Thus far I have considered the order and governmcut of the church, as it respects outward things; and its authority in condemning or removing such things, which in themselves are evil, as being those, which none will readily justify the necessity of which things is such, that few but will acknowledge the care and order in these cases to be commendable and expedient. Now, I come to consider the things of another kind, which either verily are, or are supposed to be, matters of conscience, or at least, wherein people may lay claim to conscience in the acting or forbearing of them. In which the great question is, how far, in such case, the church may give positive orders, or rules? How far her authority reatheth, or may be supposed to be binding, and ought to be subnfitted to? For the better clearing and examination of which, it will be fit to consider, First, Whether the Church of Christ have power in any cases, that are matters of conscience, to give a positive sentence and decision, which may be obligatory upon believers? Secondly, If so, in what eases and respects she may so do? Thirdly, Wherein consists the freedom and liberty of conscience, which may be exercised by the members of the true church diversely, without judging one another. And lastly, In whom the power decisive is, in case of controversy or contention in such matters? Which will also lead us to observe the vast difference betwixt us and the Papists, and others in this particular. As to the first, whether the church of Christ have power in any cases, that are matters of conscience, to give a positive sentence and decision which may be obligatory on believers. I answer affirmatively, she hath; and shall prove it from divers instances both from Scripture and reason. For first, all principles and articles of Faith, which are held doctrinally, are in respect to those that believe them, matters of conscience. We know, the Papists do out of conscience, (such as are zealous among them) adore, worship and pray to angel saints and images, yea, and to the eucharist, as judging it to be really Christ Jesus; and so do other place conscience in things that are absolutely wrong; now I say, we being gathered together into the belief of certain principles and doctrines, without any constraint or worldly respect, but by the mere force of truth upon our understanding, and its power and influence upon our hearts; these principles and doctrines, and the practices necessarily depending upon them are, as it were, the terms, that have drawn us together, and the bond(1), by which we became centered into one body and fellowship, and distinguished from others. Now, if any one or more so engaged with us should arise to teach any other doctrine or doctrines, contrary to these, which were the ground of our being one; who can deny, but the body hath power in such a case to declare, this is not according to the truth we profess; and therefore we pronounce such and such doctrines to be wrong, with which we cannot have unity, nor yet any more spiritual fellowship with those that hold them? And so such cut themselves off from being members by dissolving the very bond, by which they were linked to the body. Now this cannot be accounted tyranny and oppression, no more than in a civil society, if one of the society shall con tradict one or more of the fundamental articles, upon which the society was contracted, it can be reckoned a breach or iniquity in the whole society to declare, that such contradictors have done wrong, and forfeited their right in that society: in case by the original constitution the nature of the contradiction implies such a forfeiture, as it usually does; and will no doubt hold in religious matters. As if a body be gathered into one fellowship by the belief of certain principles, he that comes to believe otherways, naturally scattereth himself; for that the cause that gathered him, is taken away; and to those, that abide constant, in declaring the thing to be so as it is, and in looking upon him and witnessing of him to offmrs (if need be) to be such, as he has made himself, do him no injury. I shall make the supposition from the general, and let every people make the application to themselves, abstracting from us; and then let conscience and reason in every impartial reader declare, whether or not it doth not hold? Suppose a people really gathered unto the belief of the true and certain principles of the Gospel, if any of these people shall arise and contradict any of those fundamental truths, whether has not such as stand, good right to cast such a one out from among them, and to pronounce positively: this is contrary to the truth we profess and own; and therefore ought to be rejected, and not received, nor yet he that asserts it, as one of us? And is not this oblgatory upon all the members, seeing all are cocerned in the like care, as to themselves, to hold the right, and shut out the wrong? I cannot tell, if any man of reason can well deny this? However I shall prove it next from the testimony of the scripture. Gal. 1: 8. "But though we, or an angel from Heaven preach any other gospel unto you than that which we have preached unto you, let him be accursed. As we said before, so say I now again, if any man preach any other gospel unto you, than that ye have received, let him be accursed." 1 Tim. 1: 19, 20. "Holding faith and a good conscience, which some having put away, concerning faith have made shipwreck. Of whom is Hymenaeus and Alexander, whom I have delivered unto Satan that they may learn not to blaspheme." 2 John, 10. "If there come any unto you, and bring not this doctrine, receive him not into your house, neither bid him rejoice." (For so the Greek hath it.) These Scriptures are so plain and clear in the selves as to this purpose, that they need no great exposition to the unbiased and unprejudicate reader. For seeing it is so, that in the true church there may men arise, and speak perverse things contrary to the doctrine and gospel already received; what is to he the place of those, that hold the pure and ancient truth? Must they look upon these perverse men still as their brethren? Must they cherish them as fellow members, or must they judge, condemn and deny them? We must not think the apostle wanted charity, who will have them accursed; and that gave Hymenaeus and Alexander over to Satan, after that they had departed from the true faith, that they might learn not to blaspheme. In short, if we must (as our opposers herein acknowledge) preserve and keep those that are come to own the truth, by the same means they were gathered and brought into it; we must not cease to be plain with them, and tell them, when they are wrong; and by sound doctrine both exhort and convimm gain-sayers. If the apostles of Christ of old, and the preachers of the everlasting gospel in this day had told all people, however wrong they found them in their faith and principles, our charity and love is such, we dare not judge you, nor separate from you; but let us all live in love together, and every one enjoy his own opinion, and all will be well: how should the nations have been? Or what way now can they be brought to truth and righteousness? Should not the devil love this doctrine well, by which darkness and ignorance, error and confusion, might still continue in the earth, unreproved and uncondemned? It it was needful then for the apostles of Christ in the days of old to reprove, without sparing to tell the high priests and great professors among the Jews, that they were stubborn and stiff:necked, and always resisted the Holy Ghost, without being guilty of imposition and oppression, or want of true love and charity; and also for those messengers the Lord hast raised up in this day, to reprove and cry out against the hireling priests, and to tell the world openly both professors and profane, that they were in darkness and ignorance, out of the truth, strangers and aliens from the commonwealth of Israel; if God has gathered a people by this means into the belief of one and the same truth, must not they, if the turn and depart from it, be admonished, reproved and condemned (yea, rather than these, that are no yet come to the truth) because they crucify afresh unto themselves the Lord of Glory, and put him to open shame? It seems, the apostle judged it very needful, they should be so dealt with, Tit. i. 10. when he says, "there are many unruly and vail talkers and deceivers, especially they of the circumcision, whose mouths must be stopped," &c. Were such a principle to be received or believed, that ir the Church of Christ no man should be separated from, no man condemned or excluded the fellowship and communion of the body, for his judgment or opinion in matter of faith, then what blasphemies so horrid, what heresies so damnable, what doctrines of devils, but might harbour itself in the Church of Christ? What need then of sound doctrine, if no doctrine makes unsound? What need of convincing and exhorting gainsayers, if to gainsay be no crime? Where should the unity of the faith be? Were not this an inlet to all manner of abomination? And to make void the whole tendency of Christ and his apostles' doctrine? And render the gospel of none effect? And give a liberty to the inconstant and giddy will of man to innovate, alter and overturn it at his pleasure? So that from all that is above-mentioned, we do safely conclude, that where a people are gathered together into the belief of the principles and doctrines of tho gospel of Christ, if any of that people shall go from their principles and assert things false and contrary to what they have already receive; such as stand and abide firm in the faith, have power by the Spirit of God, after they have used Christian endeavors to convince and reclaim them, upon their obstinacy to separate from such, and to exclude them from their spiritual fellowship and communion: for otherways if this be denied, farewell to all Christianity, or to the maintaining of any sound doctrine in the church of Christ. But secondly, taking it for granted, that the Church of Christ or assembly of believers may in some cases, that are matters of conscience, pronounce a positive sentence and judgment without hazzard of imposition upon the members, it comes to be inquired, in what cases, and how far this power reacheth? I answer, first, As that which is most clear and undeniable; in the fundmnental principles and doctrines of faith, in case any should offer to teach otherwise, as is above declared and proved. But some may perhaps acknowledge that indeed, if any should contradict the known and owned principles of truth, and teach otherwise, it were fit to cast out and exclude such; but what judgest thou as to lesser matters, as in principles of less consequence, or in outward ceremonies or gestures, whether it be fit to press uniformity in these things? For answer to this, it is fit to consider: First, The nature of the things themselves. Secondly, The Spirit and ground they proceed from. And Thirdly, The consequence and tendency of them. But before I proceed upon these, I affirm, and that according to truth, that as the church and assembly of God's people may and hath power to decide by the Spirit of God in matters fundamental and weighty (without which no decision nor decree in whatever matters is available) so the same church and assembly also in other matters of less moment, as to themselves (yet being needful and expedient with a respect to the circumstance of time, place and other things that may fall in) may and hath power by the same Spirit and not otherwise, being acted, moved and assisted and led by it thereto, to pronounce a positive judgment: which, no doubt, will be found obligatory upon all such, who have a sense and feeling of the mind of the Spirit; though rejectcd by such as are not watchful, and so are out of the feeling and unity of the life. And this is that, which none that own immediate revelation, or a being inwardly, led by the Spirit, to be now a thing expected or dispensed to the saints, can without contradicting their own principle, deny; far less such, with whom have to do in this matter, who claiming this privilege to particulars, saying, "that they being moved to do such and such things, though contrary to the mind and sense of their brethren, are not to be judged for it;" adding, "why may it not be so, that God hath moved them to it ? Now if this be a sufficient reason for them to suppose as to one or two, I may without absurdity suppose it as well to the whole body. And therefore as to the first, to wit: The nature of the things themselves. If it be such a thing, the doing or not doing whereof, that is either any act, or the forbearance of any, may bring a real reproach or ground of accusation against the truth professed and owned, and in and through which there may a visible schism and dissension arise in the church, by which Truth's enemies may be gratified, and itself brought into disesteem: then it is fit for such, whose care is to keep all right, to take inspection in the matter, to met together in the fear of God, to wait for his counsel, and to speak forth his mind, according as he shall manifest himself in and among them. And this was the practice of the primitive church in the matter of circumcision. For here lay the debate: some thought it not needful to circumcise the Gentiless; others thought it a thing not to be dispensed with: and no doubt, of these (for we must remember, they were not the rebellious Jews, but such as had already believed in Christ) there were, that did it out of conscience, as judging circumcision to be still obligatory. For they said thus: "except ye be circumcised after the manner of Moses, ye cannot saved." Now what course took the Church of Antioch in these cases? Acts xv. 2. They determined that Paul and Barnabas, and certain other of them should go unto Jerusalem, unto the apostles and elders about this question. We must not suppose, they wanted the Spirit of God at Antioch, to have decided the matter, neither that these apostles neglected or went from their inward Guide in undertaking this journey; yet we see, they judged it meet in this matter to have the advice and concurrence of the apostles and elders, that were at Jerusalem, that they might be all of one mind in the matter. For there is no greater property of the Church of Christ, than pure unity in the Spirit, that is, a consenting and oneness in judgment and practices in matters of faith and worship (which yet admits of different measures, growths and motions, but never contrary and contradictory ones; and in these diversities of operations, yet still by the same Spirit, the true liberty is exercised, as shall be declared hereafter:) therefore prayeth Christ, that they all may be one, as he and the Father is one. To which purpose also let these following Scriptures be examined: Rom. xii: 16. "]Be of the same mind one towards all other." 1 Cor. i: 10. "Now I beseech you, brethren, by the name of our Lord Jesus Christ, that ye all speak the same thing, and that there be no divisions among you; but that ye be perfectly joined together in the same mind, and in the same judgment. Ephes. v: 21. "Submitting yourselves one to another in the fear of God." Phil. ii: 2. "Fulfill ye my joy, that ye be like minded, having the same love, being of one accord, of one mind." And yet more remarkable is that of the Apostle Paul to the Phitlipians, chap. iii. verse 15, "Let us, therefore, as many as be perfect, be thus minded; and if in any thing ye be otherwise minded, God shall reveal even this unto you. Ver. 16. "Nevertheless, whereto we have already attained, let us walk by the same rule, let us mind the same things. Ver. 17. "Brethren, be followers together of me, and mark them which walk so, as ye have us for an example." So here, though the Apostle grants forbearance in things, wherein they have not yet attained; yet he conludes, they must walk so, as they have him for an example, and so consequently not contrary, or otherwise. And therefore we conclude, that whereas any in the Church of God pretending conscience or revelation, shall arise to teach and practice (however insignificant or small in themlselves) whether principles or practices, yet if they be contrary to such as are already received as true and confirmed by God's Spirit in the hearts of the saints, and that the introducing of these things tend to bring reproach upon the truth, as such as are not edifying in themselves, and so stumble the weak; those who have a true and right discerning, may in and by the power of God authorizing them (and no otherwise) condemn and judge such things: and they so doing it, it will be obligatory upon all the members, that have a true sense, because they will feel it to be so, and therefore submit to it. And thus far as to the nature of the things themselves. Secondly, As to the spirit and ground they procceed from. Whatsoever innovation, difference or diverse appearance, whether in doctrine or practice, proeeedeth not from the pure moving of the Spirit of God, or is not done out of pure tenderness of conscience, but either from that, which being puffed up, affecteth singularity, and there-through would be observed, cornmended and exalted; or from that, which is the malignity of some humours and natural tempers, which will be contradicting without cause, and secretly begetting of divisions, animosities and emulations, by which the unity and unfeigned love of the brethren is lessened or rent; I say, all things proceeding from this root and spirit, however little they may be supposed to be of themselves, are to be guarded against, withstood and denied, as hurtful to the true Church's peace, and a hindrance to the prosperity of truth. If it be said, how know ye that these things proceed from that ground? For answer, I make not here any application as to particular persons or things; but if it be granted (as it cannot be denied) that there may arise persons in the true Church, that may do such things from such a spirit, though pretending conscience and tenderness; then it must also be acknowledged, that such, to whom God hath given a true discerning by his Spirit, may and ought to judge such practices, and the spirit they come from, and have no unity with them: which if it be owned in the general, proves the case, to wit, that some pretending conscience in things seeming indifferent, but yet it proceeding in them from a spirit of singularity, emulation or strife, those that have received a discerning thereof from the Lord, may and ought to judge the transgressors, without being accounted imposers, oppressors of conscience, or enforcers of uniformity, contrary to the mind of Christ: against which the Apostle also guardeth the Churches of old. Phil. ii. 3, 4. "Let nothing be done through strife or vain glory; but in lowliness of mind let each esteem others better than themselves. "Look not every man on his own things; but every man also on the things of others." Now, if it be an evil to do anything out of strife; then such things that are seen so to be done, are they not to be avoided and forsaken? So that we are confident, our judgment herein cannot be denied, or reputed erroneous; except it be said that none will or can arise in the Church of Christ, pretending such things from such a spirit: which I know not any that will, it being contrary to the express prophecies of the scripture, and the experience of the Church in all ages, as may appear from Matt. xxiv. 24; Acts xv. 54; I Tim. iv. 5; 2 Tim. iii. 8; Mark xiii. 21, 22; 2 Peter ii. 19; or, on the other hand, that those that abide faithful, and have a discerning of those evils, ought to be silent, and never ought to reprove and gainstand them; nor yet warn and guard others against them; and that it is a part of the comendable unity of the Church of Christ, to suffer all such things without taking notice of them. I know none will say so; but if there be any so foolish, as to affirm it, let them consider these scriptures: Gal. ii. 4; 1Tim. i. 20; 2Tim. ii. 24, 25; Tit. l. 9, q0, 11. Now if none of these hold true; but on the contrary, such evils have been, and may be found to creep in among the people of God, and that such as see them, may and ought to reprove them; then necessarily the doing so, is neither imposition, tbrco nor oppression. As to the third, concerning the consequence and tendency of them, it is mostly included in the two, former: for whatsoever tendeth not to edification; but on the contrary to destruction, and to beget discord among brethren, is to be avoided: according to that of the apostle, Rom. xvi. 17: "Now I beseech you, brethren, mark them, which cause divisions and offences, contrary to the doctrine which ye havelearned, and avoid them." And since there is no greater mark of the people of God, than to be at peace among themselves; whatsoever tendeth to break that bond of love and peace, must be testified against. Let it be observed, I speak always of the Church of Christ indeed, and deal with such, as are of another mind: not as reckoning only false churches not to have this power, but denying it even to the true Church of Christ, as judging it not fit for her so to act, as in relation to her members, for though Christ be the Prince of Peace, and doth most of all commend love and rarity to his disciples; yet I also know, he came not to send peace, but a sword, that is, in dividing man from the lusts and sins he hath been united to. And also it is the work of his disciples and messengers to break the bands and unity of the wicked, wherein they are banded against God, and his truth, and the confederacy of such as stand in unrighteousness, by inviting and bringing as many as will obey, unto righteousness, whereby they become disunited and separatcd from their companions, with whom they were centered, and at peace in the centrary cursed nature. And indeed, blessed are they, that are sent forth of the Lord to scatter here, that they may gather into the unity of the life: and they are blessed, that in this respect, even for righteousness sake are scattered and separated from their brethren; that they may come to know the brotherhood and fellowship which is in the light; from which none ought to scatter, nor to be scattered, but be more and more gathered therein. And this leads me to what I proposed in the third place under this head of the true church's power in matters spiritual, or purely conscientious; which may be thus objected: If thou plead so much for an oneness in the smallest matters, wherein consisteth the freedom and liberty of the conscience, which may be exercised by the members of the true churchdiversely, without judging one another? In answer to titis proposition, I affirm, first in general: that whatsoever things may be supposed to proceed from the same spirit, though divers in its appearanee, tending to the same end of edification, and which in the tendency of it layeth not a real ground for division or dissention of spirit, fellow-members ought not only to bear one another, but strengthcn one another in them. Now the respects wherein this may be, I can describe no better than the apostle Paul doth principally in two places, which therefore will he fit to consider at length for the opening of this matter: this being one of the weightiest points pertaining to this subject. Because as on the one hand due forbearance ought to be exercised in its right place; so on the other, the many devices and false pretences of the enemy creeping in here, ought to be guarded against. The first is, 1 Cor. xii., from verse 4 to 31, thus: Verse 4. "Now there are diversities of gifts, but, the same spirit. Verse 5. "And there are differences of administrations, but the same Lord. Verse 6. "And there are diversities of operations, but it is the same God which worketh all in all. Verse 7. "But the manifestation of the Spirit is given to every man to profit withal. Verse 8. "For to one is given by the Spirit the word of wisdom, to another the word of knowledge by the same spirit. Verse 9. "To another faith by the same Spirit, to another the gifts of healing by the same Spirit. Verse 10. "To another the working of miracles, to another prophecy, to another discerning of spirits, to another divers kinds of tongues, to another the interpretation of tongues. Verse 11. "But all these worketh that one and the self-same Spirit, dividing to every man severally as he will. Verse 12. "For as the body is one, and hath many members, and all the members of that one body being many, are one body, so also is Christ. Verse 18. "For by one Spirit are we all baptized into one body, whether we be Jews or Gentiles, whether we be bond or free; and have been all made to drink into one Spirit. Verse 14. "For the body is not one member, but many. Verse 15. "If the foot shall say, because I am not the hand, I am not of the body; is it therefore not of thc body? Verse 16. "And if the ear shall say, because I am not the eye, I am not of the body; is it not therefore of the body? Verse 17. "If the whole body were an eye, where were the hearing? If the whole were hearing, where were the smelling? Verse 18. "But now hath God set the members every one of them in the body, as it hath pleased him. Verse 19. "And if they were all one member, vhere were the body? Verse 20. "But now are they many members, yet but one body? Verse 21. "And the eye cannot say unto the hand, have no need of thee, nor again, the head to the feet, I have no need of you: Verse 22. "Nay, much more those members of the body, which seem to be more feeble, are necessary: Verse 28. "And those members of the body, which we think to be less honourable, upon these we bestow more abundant honour, and our uncomely parts have more abundant comeliness. Verse 24. "For our comely parts have no need, but God hath tempered the body together, having given more abundant honour to that part which lacked: Verse 25. "That there should be no schism in the body; but that the members should have the same care one of another. Verse 26. "And whether one member suffer, all the members suffer with it; or one member be honoured, all the members rejoice with it. Verse 27. "Now ye are the body of Christ, and members in particular. Verse 28. "And God hath set some in the church, first apostles, secondarily prophets, thirdly teachers, after that miracles, then gifts of healing, helps, governments, diversities of tongues. Verse 29. "Are all apostles? Are all prophets? Are all teachers? Are all workers of miracles? Verse 30. "Have all the gifts of healing? Do all speak with tongues ? Do all interpret?" Which I would not have set down at large, but that there be some so careless (especially in matters they like not) that they will scarce be at the pains seriously to read over a citation only named; and that also this being presented before the reader in the current of the discourse, will fix the nature of my application the more in his understanding. For the apostle shows here the variety of the operations of the divers members of the body of Christ, working to one and the same end; as the divers members of a man's body towards the maintaining and upholding of the whole. Now these are not placed in contrary workings, for so they would destroy one another; and so the apostle in the ordering of them in three several kinds proves this. First, diversities of gifts. Secondly, diffences of administrations. Thirdly, diversities of operations: and that which is the bond that keeps the oneness, here he also mentions, to wit, "the same Spirit, the same Lord, the same God:" the apostle names nothing of contrariety or opposion. But lest any should be so critical, as to bring here the school distinction of contrarium oppositum and contradictorium; I shall not deny, but contrariety or opposition, in the sense it is sometimes taken, may be found in the body without schism: as the comely parts may be said to be opposite or contrary to the uncomely, or the left hand contrary to the right, or the foot opposite to the head as the uppermost part to the undermost; or the doing a thing is contrary to the forbearing of it; but as for that which is acknowledged to be propositions or termini contradictorii, that is, contradictory propositions, which are in themselves irreconcilable, whereupon one must be still wrong, and last still destroy one another, and work contrary effects, they are not at all admitted, nor supposed to be in the body of Christ; as I shall give one instance, verse, 8: "To one is given by the Spirit the word of wisdom, to another the word of knowledge by the same Spirit." First, here are two different gifts, but not contrary. Secondly, there may something like contrariety in sense afore-mentioned, be here supposed; as me may want this gift of wisdom and knowledge, and so to have is contrary to want (though as to these two, none may be absolutely said to want them; yet all have them not in the same degree, as a special gift; though as to some gifts there may be an absolute want, as that of miracles and interpretations of tongues.) But should I suppose such a contrariety, or more properly a contradiction, as to wisdom to oppose folly, and to knowledge utter ignorance; this were an opposition not to be admitted of in the Body, because it were false to suppose, that to proceed from the same spirit. And such contrarieties or diversities, as cannot justly be supposed to proceed from the same Spirit of God, which is the bond that links together, cannot be mutually enterrained in the body. So the differences and diversities, which the apostle admits of, while he speaks largely in this matter, are, that none ought to be offended at his brother, that he hath not the same work and office in the body, that he hath; but that every one keep in his own place, as God hath appointed them; that neither them that are set in a higher place, despise them that are set in a lower; nor them that are set in a lower, grudge and repine at such as are set higher: but all work in their proper place towards the edification of the whole. And that the apostle intends this, is manifest, where he draws to a conclusion, verse 27: "Now ye are the body of Christ and members in particular, and God hath set some in the church, first, apostles, secondly, prophets," &c. and then he subsumes, are all apostles ? &c. Which the same Paul again confirms, Eph. i. 8, 11 to the 17th, which was the second place place I intended; and shall only mention for brevity's sake, leaving the reader to consider of it at his leisure. This is also held forth by the beloved disciple John in his threefold distinction, 1 John ii.. 12, 13, of fathers, young men, and little children: and by Peter v. 1-5, in that of elders and younger. The true liberty then in the Church of Christ is exercised, when as one judgeth not another in these different places; but live in love together, all minding the unity and general good of the body, and to work their own work in their own place. Also Ihe forbearance of the saints is exercised, when as they judge not one another for being found in the different appearance either of doing or forbearing; which may be peculiar to their several places and stations in the body: for that there is and may be diversities of works there, is excellently well-expressed by the Apostle, viz.: Rom. xii. 3. "For I say through the grace given unto me, to every man that is among you, not to think of himself more highly than he ought to think; but to think soberly, according as God hath dealt to every man the measure of faith. Verse 4."For as we have many members in one body, and all members have not the same office; Verse 5."So we being many, are one body in Christ, and every one members one of another. Verse 6."Having then gifts differing, according the g:raee that is given to us, whether prophecy, let us prophesy according to the proportion of faith: Verse 7."Or ministry, let us wait on our ministering; or he that teacbeth, on teaching: Verse 8."Or he that exhorteth, on exhortation: he that giveth, let him do it with simplicity: he that ruleth, with diligence: he that showeth mercy, with cheerfulness." If any then should quarrel with his brother, for exercising that which belongeth to the office of the body Christ has called him to, and would force him to exercise the same office he doth, though he be not called to it; here is a breach of Christian liberty, and an imposing upon it. Now all schisms and jars fall out in this two-fold respect: either when any person or persons assume another or an higher place in the body, than God will have them to be in, and so exercise an office; or go about to perform that which they ought not to do; or when as any truly exercising in their place, which God hath given them, others rise up and judge them, and would draw them from it: both of which cases have been, and may be supposed to fall out in the Church of Christ. As 1 Cor. iv. 3, 4, where some judged Paul wrongously: 3 John 9, where one exalting himself above his place, judged, whom he ought not. We see, then, what diversities be most usually in the Church of God; consisting in the difference of the gift proceeding from the same Spirit; and in the divers places, that the several members have in the same body for the edification of it; and every one being here in his own station, his standing therein is his strength and perfection; and to be in another, though higher and more eminent, would but weaken and hurt him: and so in this there ought to be a mutual forbearance, that therd may neither be a coveting nor aspiring on the one hand, nor yet a despising or condemning on the other. But besides the forbearance of this nature, which is most ordinary and universal, (and for the exercise whereof there is and will still be a need, so long as there is any gathering or Church of Christ upon the earth) there is a certain liberty and forbearance also, that is more particular, and has a relation to the circumstance of times and places, which will not hold universally: whereof wehave the example of the primitive church, testified by the Scriptures in two or three particulars. The first was, in suffering circumcision to the Jews for a time, and not only so, but also divers others of the legal and ceremonial purifications aud customs, as may appear, Acts xxi. ver. 21,22, 23, 24, &c. The second was in the observation of certain days, Rom. xiv. 5. And the third in the abstaining from meats, 1 Cor. viii. throughout: here the apostle persuades to and recommends a forbearance, because of the weakness of some: for he says not anywhere, nor can it be found in all the Scriptures of the gospel, that these things such weak ones were exercised in, were things indispensably necessary, or that it had been better for them, they had not been under sueh scruples, providing it had been from a principle of true clearness, and so of faith. Next again, these acts of forbearance were done in condescension to the weakness of such, upon whom the aneient (and truly deserved in its season) veneration of the law had such a deep impression, that they could not yet dispense with all its ceremonies and customs: and to such the apostle holds forth a two-fold forbearance. First, a certain compliance by such believers as were gathered out from the Jews: though they saw over these things, yet it was fit they should condescend somewhat to their countrymen and brethren, who were weak. Secondly, the like forbearance in the Gentiles, not to judge them in these things; but we see, that it was not allowed for such weak ones to propagate these scruples, or draw others into them; and that when as any of the churches of the Gentiles, who wanted this occasion, would have been exercising this liberty, or pleading fop it, the Apostle doth down-rightly condemn it, as I shall make appear in all the three instances above mentioned. First, in that of circumcision, Gal. v. 2, 4. "Behold, I Paul say unto you, that if ye be circumcised, Christ shall profit you nothing; Christ is become of none effect unto you: whosoever of you are justified by the law, ye are fallen from grace." Can there be anything more positive? Might not some here have pretended tenderness of conscience, and have said, though the decree of the Apostles do dispense with circumcision in me; yet if I find a scruple in myself, and a desire to it out of tenderness, why should it be an evil in me to do it, more than in the Jews that believe? We see, there is no room left here for such reasoning. Secondly, as to observations, Gal. iv. 9, 10, 11. Might not they have answered, what if we regard a day to the Lord, must, we not then? Are not these thy own words? We see, that did not hold here, because in them it was a returning to the beggarly elements. Thirdly, as to meats, 1 Tim. iv. 3. Here we see, that is accounted a doctrine of devils; which in another respect was Christian forbearance. And therefore now, ami that in the general respect, he gives this reason, verse 4: "For every creature of God is good, and nothing to be refused, if it be received with thanksgiving of them that believe, and know the truth." So we see, that in these particular things there is a great need of wariness in the Church of Christ; for that some times forbearance under a pretence of liberty may he more hurtful, than down-right judging. I suppose, if any should arise, and pretend conscience, and claim a liberty for circumcision and the purification of the law, whether all Christians would not with one voice condemn it? And so as to days and meats, how do the generality of Protestants judge it? Though I deny not, but there may and ought to be a mutual forbearance in the Church of Christ in certain such eases, which may fall in; and a liberty there is in the Lord, which breaks not the peace of the true church: but in such matters (as I observed at large before) both the nature of the things, the spirit they come from, and the occasion from whence, and their consequence and tendency is to be carefully observed.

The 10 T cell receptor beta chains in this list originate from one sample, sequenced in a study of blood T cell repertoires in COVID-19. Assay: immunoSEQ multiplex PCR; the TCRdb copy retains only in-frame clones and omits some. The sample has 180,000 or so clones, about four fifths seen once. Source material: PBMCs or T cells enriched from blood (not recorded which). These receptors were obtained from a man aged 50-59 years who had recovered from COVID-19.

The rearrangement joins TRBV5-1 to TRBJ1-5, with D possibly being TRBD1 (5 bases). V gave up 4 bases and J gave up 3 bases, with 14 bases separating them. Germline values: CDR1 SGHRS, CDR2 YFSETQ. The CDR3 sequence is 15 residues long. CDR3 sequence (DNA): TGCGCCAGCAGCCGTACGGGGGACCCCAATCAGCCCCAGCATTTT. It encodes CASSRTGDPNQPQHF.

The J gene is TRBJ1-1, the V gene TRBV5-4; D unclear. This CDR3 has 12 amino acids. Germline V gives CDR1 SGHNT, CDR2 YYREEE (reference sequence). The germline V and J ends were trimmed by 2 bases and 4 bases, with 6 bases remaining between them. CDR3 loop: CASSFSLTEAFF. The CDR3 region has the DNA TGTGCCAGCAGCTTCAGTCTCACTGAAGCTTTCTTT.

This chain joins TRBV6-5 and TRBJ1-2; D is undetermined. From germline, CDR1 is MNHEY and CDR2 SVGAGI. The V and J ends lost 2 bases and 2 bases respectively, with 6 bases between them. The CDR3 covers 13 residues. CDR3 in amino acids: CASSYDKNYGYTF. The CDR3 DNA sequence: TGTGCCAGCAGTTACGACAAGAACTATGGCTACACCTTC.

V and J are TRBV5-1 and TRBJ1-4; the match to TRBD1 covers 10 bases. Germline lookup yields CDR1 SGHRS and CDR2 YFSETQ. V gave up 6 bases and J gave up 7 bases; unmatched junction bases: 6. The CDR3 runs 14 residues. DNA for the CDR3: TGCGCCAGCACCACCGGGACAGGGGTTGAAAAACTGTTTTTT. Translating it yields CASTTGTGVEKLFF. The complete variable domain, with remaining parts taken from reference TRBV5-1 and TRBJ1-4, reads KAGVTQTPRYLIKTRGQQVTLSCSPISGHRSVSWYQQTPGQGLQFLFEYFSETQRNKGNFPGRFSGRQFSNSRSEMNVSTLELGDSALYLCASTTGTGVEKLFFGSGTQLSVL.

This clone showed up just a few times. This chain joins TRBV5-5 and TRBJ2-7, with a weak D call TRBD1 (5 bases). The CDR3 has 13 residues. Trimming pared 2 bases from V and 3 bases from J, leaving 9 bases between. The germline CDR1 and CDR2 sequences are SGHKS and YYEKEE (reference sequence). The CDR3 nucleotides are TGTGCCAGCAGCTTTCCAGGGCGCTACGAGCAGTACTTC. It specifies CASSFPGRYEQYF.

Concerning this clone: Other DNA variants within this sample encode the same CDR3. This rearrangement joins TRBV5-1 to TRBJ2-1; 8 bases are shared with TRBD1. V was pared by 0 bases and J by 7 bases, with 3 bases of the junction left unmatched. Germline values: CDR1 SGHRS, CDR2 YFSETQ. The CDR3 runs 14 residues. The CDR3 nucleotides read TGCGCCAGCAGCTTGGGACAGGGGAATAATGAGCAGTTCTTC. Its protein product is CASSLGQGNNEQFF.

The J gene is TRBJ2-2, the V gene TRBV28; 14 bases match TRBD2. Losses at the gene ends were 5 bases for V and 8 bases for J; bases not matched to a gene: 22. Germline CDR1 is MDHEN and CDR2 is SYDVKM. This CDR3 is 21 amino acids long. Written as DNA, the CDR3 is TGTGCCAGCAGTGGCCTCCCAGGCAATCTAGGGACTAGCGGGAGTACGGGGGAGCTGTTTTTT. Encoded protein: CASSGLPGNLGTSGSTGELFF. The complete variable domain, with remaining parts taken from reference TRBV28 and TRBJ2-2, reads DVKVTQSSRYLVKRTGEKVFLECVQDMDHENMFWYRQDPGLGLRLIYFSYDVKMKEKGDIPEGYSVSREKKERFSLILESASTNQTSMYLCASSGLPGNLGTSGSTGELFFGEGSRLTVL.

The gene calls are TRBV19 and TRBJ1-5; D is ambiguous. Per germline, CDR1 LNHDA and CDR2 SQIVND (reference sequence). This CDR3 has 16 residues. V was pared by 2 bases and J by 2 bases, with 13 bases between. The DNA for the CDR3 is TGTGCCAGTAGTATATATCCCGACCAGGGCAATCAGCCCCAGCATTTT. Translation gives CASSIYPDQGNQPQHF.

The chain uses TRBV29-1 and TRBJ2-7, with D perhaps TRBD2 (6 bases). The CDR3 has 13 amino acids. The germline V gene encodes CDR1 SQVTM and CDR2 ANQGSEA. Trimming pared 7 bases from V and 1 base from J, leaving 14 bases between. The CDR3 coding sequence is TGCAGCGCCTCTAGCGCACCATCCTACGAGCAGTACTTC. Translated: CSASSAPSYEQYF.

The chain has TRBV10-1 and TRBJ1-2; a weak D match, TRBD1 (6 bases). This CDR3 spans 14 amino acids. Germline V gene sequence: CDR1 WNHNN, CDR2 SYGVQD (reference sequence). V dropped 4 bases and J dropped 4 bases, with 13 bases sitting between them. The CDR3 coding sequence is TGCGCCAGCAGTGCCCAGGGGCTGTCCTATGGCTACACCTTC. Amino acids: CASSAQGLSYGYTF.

1. Yet this is not so the bond, but that we have also a more inward and invisible, to wit, the life of righteousness, whereby we also have unity with the upright seed in all, even in those, whose understandings are not yet so enlightened. But to those, who are once enlightened, this is as an outward bond: and if they suffer themselves to be darkened through disobedience, which as it does in the outward bond, so it doth in the inward.